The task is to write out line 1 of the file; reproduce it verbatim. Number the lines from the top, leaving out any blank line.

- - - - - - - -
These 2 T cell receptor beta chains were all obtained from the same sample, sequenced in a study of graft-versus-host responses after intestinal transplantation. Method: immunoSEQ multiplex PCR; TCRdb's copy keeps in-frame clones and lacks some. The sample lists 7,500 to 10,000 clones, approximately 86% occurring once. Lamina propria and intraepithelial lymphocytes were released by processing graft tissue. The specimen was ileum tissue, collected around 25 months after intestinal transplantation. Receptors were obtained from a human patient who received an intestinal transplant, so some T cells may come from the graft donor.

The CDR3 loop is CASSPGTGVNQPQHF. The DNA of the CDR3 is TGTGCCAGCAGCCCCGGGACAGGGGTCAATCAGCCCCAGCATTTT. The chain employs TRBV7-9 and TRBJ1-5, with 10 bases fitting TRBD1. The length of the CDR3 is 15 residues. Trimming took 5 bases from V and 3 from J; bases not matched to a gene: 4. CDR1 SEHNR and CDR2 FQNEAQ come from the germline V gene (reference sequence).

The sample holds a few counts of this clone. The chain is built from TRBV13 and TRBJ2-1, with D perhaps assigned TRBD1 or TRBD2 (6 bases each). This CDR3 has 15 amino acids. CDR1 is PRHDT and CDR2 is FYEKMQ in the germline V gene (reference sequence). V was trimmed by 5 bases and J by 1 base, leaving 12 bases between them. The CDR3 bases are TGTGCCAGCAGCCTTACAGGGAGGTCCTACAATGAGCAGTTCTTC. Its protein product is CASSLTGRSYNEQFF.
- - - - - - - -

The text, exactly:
These 2 T cell receptor beta chains were all obtained from the same sample, sequenced in a study of graft-versus-host responses after intestinal transplantation. Method: immunoSEQ multiplex PCR; TCRdb's copy keeps in-frame clones and lacks some. The sample lists 7,500 to 10,000 clones, approximately 86% occurring once. Lamina propria and intraepithelial lymphocytes were released by processing graft tissue. The specimen was ileum tissue, collected around 25 months after intestinal transplantation. Receptors were obtained from a human patient who received an intestinal transplant, so some T cells may come from the graft donor.